Going to bat for grandma
Chase Watts excitedly laid his money on the counter for the purchases he had just made at One More Time Thrift Store on Saturday afternoon. Among the 11-year-old's purchases was a lighthouse soap dispenser, a ceramic teapot with tea included, two candle holders and two brass turtle dove statues.
"They're for my grandma. It's her birthday today," he explained in an excited voice before handing volunteer worker Judy Traen money for his purchases. "I'm going to bring these presents home and then ride my bike over to another store to get some candles and decorations."
Traen carefully wrapped each gift in newspaper to prevent them from banging together and possibly breaking during Chase's bike ride. She also gave him a few complimentary gift bags. Before exiting the store, he flashed a wide smile and said "thank you so much" to Traen in a polite and sincere voice.
"It's so refreshing to see a little kid like that," said Traen.
"He is such a nice and polite boy. He even asked if he can volunteer to work here." Chase exited the store, hopped on his bike with his bag of gifts and pedaled the six blocks to his home on a blustery day that also featured a steady drizzle.
The minute he arrived at his house, Chase started to place the presents he bought in the gift bags for his grandmother, Brenda Rolfes, who turned 71 on May 18. His parents, Allen Watts and Lana Rolfes, moved from Marshall to Minneota on April 15 and live on the corner of Third and Monroe Streets.
They also have an older daughter, Jordan, 21; and a younger daughter, Aubrey, 7.
Allen works at ADM Corn Processing in Marshall, while Lana works for Schwan's in the Home Service Office in Marshall. "Chase loves that thrift store," said Lana. "He collects those decorative Avon cologne bottles and he's bought several of them in there."
Not long after he filled the gift bags, Chase was out the door. Once he arrived at Dollar General, his hair now wet from the precipitation, he hurried down an aisle to where party supplies were hanging on peg hooks. He snatched up some party candles and a few decorations and went to the checkout counter.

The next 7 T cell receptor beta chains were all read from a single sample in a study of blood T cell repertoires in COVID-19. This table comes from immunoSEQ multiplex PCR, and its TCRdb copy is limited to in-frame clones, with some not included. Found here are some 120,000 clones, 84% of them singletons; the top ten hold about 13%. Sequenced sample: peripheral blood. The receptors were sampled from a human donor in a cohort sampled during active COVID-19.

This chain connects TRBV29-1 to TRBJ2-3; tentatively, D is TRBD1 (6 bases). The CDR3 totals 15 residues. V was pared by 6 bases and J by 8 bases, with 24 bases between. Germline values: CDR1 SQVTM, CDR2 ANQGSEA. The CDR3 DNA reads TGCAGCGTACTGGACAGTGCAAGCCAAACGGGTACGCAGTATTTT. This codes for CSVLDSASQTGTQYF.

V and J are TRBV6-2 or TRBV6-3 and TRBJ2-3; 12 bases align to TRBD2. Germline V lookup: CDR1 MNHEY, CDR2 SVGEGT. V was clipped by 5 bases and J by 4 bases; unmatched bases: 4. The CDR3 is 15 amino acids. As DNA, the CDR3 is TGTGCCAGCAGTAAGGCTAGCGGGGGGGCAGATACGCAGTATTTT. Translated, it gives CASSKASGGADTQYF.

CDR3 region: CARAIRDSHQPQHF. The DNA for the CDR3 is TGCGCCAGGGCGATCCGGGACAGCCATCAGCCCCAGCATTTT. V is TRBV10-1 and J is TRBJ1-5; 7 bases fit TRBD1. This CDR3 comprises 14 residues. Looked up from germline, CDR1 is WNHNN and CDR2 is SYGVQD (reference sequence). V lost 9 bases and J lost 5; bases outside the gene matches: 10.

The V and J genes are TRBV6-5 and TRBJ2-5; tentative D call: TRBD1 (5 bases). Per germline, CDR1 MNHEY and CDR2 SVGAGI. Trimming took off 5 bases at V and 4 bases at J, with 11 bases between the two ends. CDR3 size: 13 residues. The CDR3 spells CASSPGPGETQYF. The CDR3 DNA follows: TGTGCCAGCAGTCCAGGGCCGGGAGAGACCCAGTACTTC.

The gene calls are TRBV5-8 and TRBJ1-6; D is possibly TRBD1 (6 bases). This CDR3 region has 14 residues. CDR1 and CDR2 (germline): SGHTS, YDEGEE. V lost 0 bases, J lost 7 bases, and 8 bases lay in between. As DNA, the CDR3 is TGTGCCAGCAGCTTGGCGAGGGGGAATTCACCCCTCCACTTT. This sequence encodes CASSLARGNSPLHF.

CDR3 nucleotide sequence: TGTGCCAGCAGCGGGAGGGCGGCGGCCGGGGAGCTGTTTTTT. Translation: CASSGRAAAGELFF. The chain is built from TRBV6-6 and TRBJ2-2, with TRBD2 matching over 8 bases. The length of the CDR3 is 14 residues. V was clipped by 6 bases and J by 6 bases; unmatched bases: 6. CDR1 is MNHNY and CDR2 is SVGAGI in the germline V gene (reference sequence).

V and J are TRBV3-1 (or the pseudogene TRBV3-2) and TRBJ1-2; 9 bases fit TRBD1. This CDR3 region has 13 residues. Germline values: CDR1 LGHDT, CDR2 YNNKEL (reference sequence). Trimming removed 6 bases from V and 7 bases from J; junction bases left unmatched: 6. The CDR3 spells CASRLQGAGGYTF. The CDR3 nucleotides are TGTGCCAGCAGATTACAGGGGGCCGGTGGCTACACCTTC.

"That will be $4.72," the clerk said. Chase handed her a $5 bill, took the change from the clerk, and quickly exited the store. In a flash, he was down the street and heading home. Prior to Chase's outing, his twin brother Kallen was riding his bike to the store to buy his grandmother's favorite candy for the party.
"We offered to give them a ride, but the boys love to ride bike and do things themselves," said their mother.
Brenda and her husband, Mike, aka grandma and grandpa, came to Minneota to spend her birthday with family members. The boys, who are currently in fifth grade and finishing school in Marshall and will be attending school next year in Minneota, spend time with their grandparents at their home for a couple of weeks each summer.
"I love my grandma," Chase said. "I'd do anything for her." Kallen shook his head as if to echo his brother's sentiments.
The boys made their grandmother's special day even more special with their acts of kindness.
"She loved all the gifts they picked out for her," said Lana. "She collects lighthouses and the soap dispenser Chase picked out matched her bathroom décor. He must have seen that from when he stayed there."
A little later in the day, Chase returned to the thrift store to buy three more of the Avon bottles. Upon paying for them, he asked Traen if they had a baseball bat for sale.
Traen replied that there was indeed a baseball bat for sale in the store.
"I should buy that for my grandmother," Chase remarked. "She lives in kind of a bad neighborhood and she could probably use that." Even without a bat, he just hit a home run for his grandma.